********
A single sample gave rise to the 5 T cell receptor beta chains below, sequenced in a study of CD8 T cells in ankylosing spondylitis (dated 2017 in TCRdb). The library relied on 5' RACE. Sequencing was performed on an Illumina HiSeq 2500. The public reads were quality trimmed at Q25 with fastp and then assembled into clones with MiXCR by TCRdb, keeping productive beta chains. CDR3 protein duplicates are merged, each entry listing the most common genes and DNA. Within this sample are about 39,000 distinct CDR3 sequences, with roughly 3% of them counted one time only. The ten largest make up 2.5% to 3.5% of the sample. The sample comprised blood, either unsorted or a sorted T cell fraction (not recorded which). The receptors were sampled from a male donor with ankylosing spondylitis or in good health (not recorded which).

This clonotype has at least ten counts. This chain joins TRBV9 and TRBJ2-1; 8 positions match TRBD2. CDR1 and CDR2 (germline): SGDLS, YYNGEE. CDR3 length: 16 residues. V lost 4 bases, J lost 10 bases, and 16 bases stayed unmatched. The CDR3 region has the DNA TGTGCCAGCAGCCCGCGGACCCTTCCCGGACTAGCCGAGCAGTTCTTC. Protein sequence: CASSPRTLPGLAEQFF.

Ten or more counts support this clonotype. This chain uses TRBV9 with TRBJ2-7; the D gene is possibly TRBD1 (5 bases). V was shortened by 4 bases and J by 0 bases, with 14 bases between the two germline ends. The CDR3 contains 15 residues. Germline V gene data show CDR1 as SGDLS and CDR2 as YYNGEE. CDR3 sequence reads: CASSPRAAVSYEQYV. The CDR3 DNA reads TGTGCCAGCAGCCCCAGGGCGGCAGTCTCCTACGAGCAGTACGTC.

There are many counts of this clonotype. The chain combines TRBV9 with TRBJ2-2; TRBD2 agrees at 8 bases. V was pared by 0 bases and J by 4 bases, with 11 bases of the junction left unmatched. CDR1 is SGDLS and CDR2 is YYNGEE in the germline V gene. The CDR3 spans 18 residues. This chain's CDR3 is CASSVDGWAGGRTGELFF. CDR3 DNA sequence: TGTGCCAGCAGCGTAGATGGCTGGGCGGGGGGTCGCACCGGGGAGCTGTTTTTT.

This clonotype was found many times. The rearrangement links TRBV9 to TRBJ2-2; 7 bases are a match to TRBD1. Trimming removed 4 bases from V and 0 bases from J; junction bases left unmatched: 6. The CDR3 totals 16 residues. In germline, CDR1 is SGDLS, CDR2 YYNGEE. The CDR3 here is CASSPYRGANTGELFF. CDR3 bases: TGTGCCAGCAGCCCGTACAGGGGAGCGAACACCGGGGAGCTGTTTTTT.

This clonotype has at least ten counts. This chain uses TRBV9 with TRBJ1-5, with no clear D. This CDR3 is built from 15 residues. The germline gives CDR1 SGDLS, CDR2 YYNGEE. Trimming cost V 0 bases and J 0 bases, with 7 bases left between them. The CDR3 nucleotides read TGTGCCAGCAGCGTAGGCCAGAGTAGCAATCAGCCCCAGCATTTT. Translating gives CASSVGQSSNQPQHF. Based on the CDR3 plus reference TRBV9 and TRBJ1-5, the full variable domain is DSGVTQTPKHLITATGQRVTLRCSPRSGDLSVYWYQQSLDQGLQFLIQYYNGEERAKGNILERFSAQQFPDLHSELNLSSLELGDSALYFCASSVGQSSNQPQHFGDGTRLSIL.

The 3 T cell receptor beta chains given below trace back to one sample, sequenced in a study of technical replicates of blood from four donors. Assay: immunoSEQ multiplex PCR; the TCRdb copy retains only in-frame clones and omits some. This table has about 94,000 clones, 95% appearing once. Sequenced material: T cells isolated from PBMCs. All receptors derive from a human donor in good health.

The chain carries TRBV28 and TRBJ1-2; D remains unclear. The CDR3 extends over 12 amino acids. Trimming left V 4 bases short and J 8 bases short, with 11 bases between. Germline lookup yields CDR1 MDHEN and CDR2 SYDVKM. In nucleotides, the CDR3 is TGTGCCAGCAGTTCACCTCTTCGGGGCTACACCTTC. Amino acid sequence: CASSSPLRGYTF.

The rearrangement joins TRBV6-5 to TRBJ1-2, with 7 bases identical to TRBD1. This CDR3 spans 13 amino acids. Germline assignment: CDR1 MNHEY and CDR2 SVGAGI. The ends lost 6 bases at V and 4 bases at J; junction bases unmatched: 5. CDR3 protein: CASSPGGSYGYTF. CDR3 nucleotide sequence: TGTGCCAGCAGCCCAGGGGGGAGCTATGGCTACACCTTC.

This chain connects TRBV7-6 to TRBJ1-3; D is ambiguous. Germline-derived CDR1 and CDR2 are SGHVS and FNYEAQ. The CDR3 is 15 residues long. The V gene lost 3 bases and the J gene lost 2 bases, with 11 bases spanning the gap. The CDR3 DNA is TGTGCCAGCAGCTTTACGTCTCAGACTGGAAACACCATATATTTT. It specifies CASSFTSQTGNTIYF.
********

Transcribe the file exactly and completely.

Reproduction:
A single sample gave rise to the 5 T cell receptor beta chains below, sequenced in a study of CD8 T cells in ankylosing spondylitis (dated 2017 in TCRdb). The library relied on 5' RACE. Sequencing was performed on an Illumina HiSeq 2500. The public reads were quality trimmed at Q25 with fastp and then assembled into clones with MiXCR by TCRdb, keeping productive beta chains. CDR3 protein duplicates are merged, each entry listing the most common genes and DNA. Within this sample are about 39,000 distinct CDR3 sequences, with roughly 3% of them counted one time only. The ten largest make up 2.5% to 3.5% of the sample. The sample comprised blood, either unsorted or a sorted T cell fraction (not recorded which). The receptors were sampled from a male donor with ankylosing spondylitis or in good health (not recorded which).

This clonotype has at least ten counts. This chain joins TRBV9 and TRBJ2-1; 8 positions match TRBD2. CDR1 and CDR2 (germline): SGDLS, YYNGEE. CDR3 length: 16 residues. V lost 4 bases, J lost 10 bases, and 16 bases stayed unmatched. The CDR3 region has the DNA TGTGCCAGCAGCCCGCGGACCCTTCCCGGACTAGCCGAGCAGTTCTTC. Protein sequence: CASSPRTLPGLAEQFF.

Ten or more counts support this clonotype. This chain uses TRBV9 with TRBJ2-7; the D gene is possibly TRBD1 (5 bases). V was shortened by 4 bases and J by 0 bases, with 14 bases between the two germline ends. The CDR3 contains 15 residues. Germline V gene data show CDR1 as SGDLS and CDR2 as YYNGEE. CDR3 sequence reads: CASSPRAAVSYEQYV. The CDR3 DNA reads TGTGCCAGCAGCCCCAGGGCGGCAGTCTCCTACGAGCAGTACGTC.

There are many counts of this clonotype. The chain combines TRBV9 with TRBJ2-2; TRBD2 agrees at 8 bases. V was pared by 0 bases and J by 4 bases, with 11 bases of the junction left unmatched. CDR1 is SGDLS and CDR2 is YYNGEE in the germline V gene. The CDR3 spans 18 residues. This chain's CDR3 is CASSVDGWAGGRTGELFF. CDR3 DNA sequence: TGTGCCAGCAGCGTAGATGGCTGGGCGGGGGGTCGCACCGGGGAGCTGTTTTTT.

This clonotype was found many times. The rearrangement links TRBV9 to TRBJ2-2; 7 bases are a match to TRBD1. Trimming removed 4 bases from V and 0 bases from J; junction bases left unmatched: 6. The CDR3 totals 16 residues. In germline, CDR1 is SGDLS, CDR2 YYNGEE. The CDR3 here is CASSPYRGANTGELFF. CDR3 bases: TGTGCCAGCAGCCCGTACAGGGGAGCGAACACCGGGGAGCTGTTTTTT.

This clonotype has at least ten counts. This chain uses TRBV9 with TRBJ1-5, with no clear D. This CDR3 is built from 15 residues. The germline gives CDR1 SGDLS, CDR2 YYNGEE. Trimming cost V 0 bases and J 0 bases, with 7 bases left between them. The CDR3 nucleotides read TGTGCCAGCAGCGTAGGCCAGAGTAGCAATCAGCCCCAGCATTTT. Translating gives CASSVGQSSNQPQHF. Based on the CDR3 plus reference TRBV9 and TRBJ1-5, the full variable domain is DSGVTQTPKHLITATGQRVTLRCSPRSGDLSVYWYQQSLDQGLQFLIQYYNGEERAKGNILERFSAQQFPDLHSELNLSSLELGDSALYFCASSVGQSSNQPQHFGDGTRLSIL.

The 3 T cell receptor beta chains given below trace back to one sample, sequenced in a study of technical replicates of blood from four donors. Assay: immunoSEQ multiplex PCR; the TCRdb copy retains only in-frame clones and omits some. This table has about 94,000 clones, 95% appearing once. Sequenced material: T cells isolated from PBMCs. All receptors derive from a human donor in good health.

The chain carries TRBV28 and TRBJ1-2; D remains unclear. The CDR3 extends over 12 amino acids. Trimming left V 4 bases short and J 8 bases short, with 11 bases between. Germline lookup yields CDR1 MDHEN and CDR2 SYDVKM. In nucleotides, the CDR3 is TGTGCCAGCAGTTCACCTCTTCGGGGCTACACCTTC. Amino acid sequence: CASSSPLRGYTF.

The rearrangement joins TRBV6-5 to TRBJ1-2, with 7 bases identical to TRBD1. This CDR3 spans 13 amino acids. Germline assignment: CDR1 MNHEY and CDR2 SVGAGI. The ends lost 6 bases at V and 4 bases at J; junction bases unmatched: 5. CDR3 protein: CASSPGGSYGYTF. CDR3 nucleotide sequence: TGTGCCAGCAGCCCAGGGGGGAGCTATGGCTACACCTTC.

This chain connects TRBV7-6 to TRBJ1-3; D is ambiguous. Germline-derived CDR1 and CDR2 are SGHVS and FNYEAQ. The CDR3 is 15 residues long. The V gene lost 3 bases and the J gene lost 2 bases, with 11 bases spanning the gap. The CDR3 DNA is TGTGCCAGCAGCTTTACGTCTCAGACTGGAAACACCATATATTTT. It specifies CASSFTSQTGNTIYF.